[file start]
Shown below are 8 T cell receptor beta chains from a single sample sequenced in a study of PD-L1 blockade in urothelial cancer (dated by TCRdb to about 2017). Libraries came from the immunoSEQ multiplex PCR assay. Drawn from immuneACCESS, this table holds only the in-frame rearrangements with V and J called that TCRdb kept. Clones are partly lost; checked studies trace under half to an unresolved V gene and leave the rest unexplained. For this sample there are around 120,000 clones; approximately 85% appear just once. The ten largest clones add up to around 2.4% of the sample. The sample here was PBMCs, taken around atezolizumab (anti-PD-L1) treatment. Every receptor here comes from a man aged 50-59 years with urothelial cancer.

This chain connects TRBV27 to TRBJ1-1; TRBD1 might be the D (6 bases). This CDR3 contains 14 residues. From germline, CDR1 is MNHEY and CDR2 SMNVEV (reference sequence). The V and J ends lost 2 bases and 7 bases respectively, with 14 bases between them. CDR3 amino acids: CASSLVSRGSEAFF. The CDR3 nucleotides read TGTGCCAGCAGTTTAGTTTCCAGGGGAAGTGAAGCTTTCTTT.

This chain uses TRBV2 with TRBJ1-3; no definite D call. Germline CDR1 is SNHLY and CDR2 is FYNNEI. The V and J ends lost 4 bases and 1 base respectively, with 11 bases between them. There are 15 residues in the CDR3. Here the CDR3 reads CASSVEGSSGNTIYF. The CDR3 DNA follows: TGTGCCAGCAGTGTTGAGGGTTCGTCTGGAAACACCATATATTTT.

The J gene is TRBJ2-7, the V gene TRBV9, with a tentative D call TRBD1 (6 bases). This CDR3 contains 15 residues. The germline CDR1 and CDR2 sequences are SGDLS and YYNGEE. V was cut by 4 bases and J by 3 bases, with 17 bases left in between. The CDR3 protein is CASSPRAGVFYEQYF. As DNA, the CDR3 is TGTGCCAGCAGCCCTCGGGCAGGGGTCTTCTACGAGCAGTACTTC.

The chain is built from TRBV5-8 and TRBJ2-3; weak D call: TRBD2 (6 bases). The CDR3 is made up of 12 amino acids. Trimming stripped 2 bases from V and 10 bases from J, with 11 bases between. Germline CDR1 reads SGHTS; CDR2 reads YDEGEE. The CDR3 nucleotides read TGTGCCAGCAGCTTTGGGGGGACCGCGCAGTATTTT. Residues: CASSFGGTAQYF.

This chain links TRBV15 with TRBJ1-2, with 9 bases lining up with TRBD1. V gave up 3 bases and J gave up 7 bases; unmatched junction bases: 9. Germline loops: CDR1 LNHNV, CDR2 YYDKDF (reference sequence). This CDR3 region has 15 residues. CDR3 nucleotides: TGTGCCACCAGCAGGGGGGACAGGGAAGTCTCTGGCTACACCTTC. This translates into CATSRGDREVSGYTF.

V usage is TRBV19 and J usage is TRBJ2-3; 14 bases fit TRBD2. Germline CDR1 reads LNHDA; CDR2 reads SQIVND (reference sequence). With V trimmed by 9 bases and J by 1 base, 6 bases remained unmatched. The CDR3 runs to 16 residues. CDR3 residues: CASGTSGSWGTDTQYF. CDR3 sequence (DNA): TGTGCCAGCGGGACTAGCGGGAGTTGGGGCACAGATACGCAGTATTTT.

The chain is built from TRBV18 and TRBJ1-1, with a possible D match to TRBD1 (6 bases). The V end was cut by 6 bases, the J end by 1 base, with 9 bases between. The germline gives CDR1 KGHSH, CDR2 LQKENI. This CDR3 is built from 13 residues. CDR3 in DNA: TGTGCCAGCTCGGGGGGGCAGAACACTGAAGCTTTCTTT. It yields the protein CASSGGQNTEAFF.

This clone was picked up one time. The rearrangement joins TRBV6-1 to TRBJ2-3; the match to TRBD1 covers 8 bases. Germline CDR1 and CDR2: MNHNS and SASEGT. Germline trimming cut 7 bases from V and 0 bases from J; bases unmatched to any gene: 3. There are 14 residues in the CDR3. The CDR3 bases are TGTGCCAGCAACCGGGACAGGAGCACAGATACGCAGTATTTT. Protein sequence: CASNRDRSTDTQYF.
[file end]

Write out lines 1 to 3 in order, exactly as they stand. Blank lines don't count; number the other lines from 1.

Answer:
Shown below are 8 T cell receptor beta chains from a single sample sequenced in a study of PD-L1 blockade in urothelial cancer (dated by TCRdb to about 2017). Libraries came from the immunoSEQ multiplex PCR assay. Drawn from immuneACCESS, this table holds only the in-frame rearrangements with V and J called that TCRdb kept. Clones are partly lost; checked studies trace under half to an unresolved V gene and leave the rest unexplained. For this sample there are around 120,000 clones; approximately 85% appear just once. The ten largest clones add up to around 2.4% of the sample. The sample here was PBMCs, taken around atezolizumab (anti-PD-L1) treatment. Every receptor here comes from a man aged 50-59 years with urothelial cancer.

This chain connects TRBV27 to TRBJ1-1; TRBD1 might be the D (6 bases). This CDR3 contains 14 residues. From germline, CDR1 is MNHEY and CDR2 SMNVEV (reference sequence). The V and J ends lost 2 bases and 7 bases respectively, with 14 bases between them. CDR3 amino acids: CASSLVSRGSEAFF. The CDR3 nucleotides read TGTGCCAGCAGTTTAGTTTCCAGGGGAAGTGAAGCTTTCTTT.

This chain uses TRBV2 with TRBJ1-3; no definite D call. Germline CDR1 is SNHLY and CDR2 is FYNNEI. The V and J ends lost 4 bases and 1 base respectively, with 11 bases between them. There are 15 residues in the CDR3. Here the CDR3 reads CASSVEGSSGNTIYF. The CDR3 DNA follows: TGTGCCAGCAGTGTTGAGGGTTCGTCTGGAAACACCATATATTTT.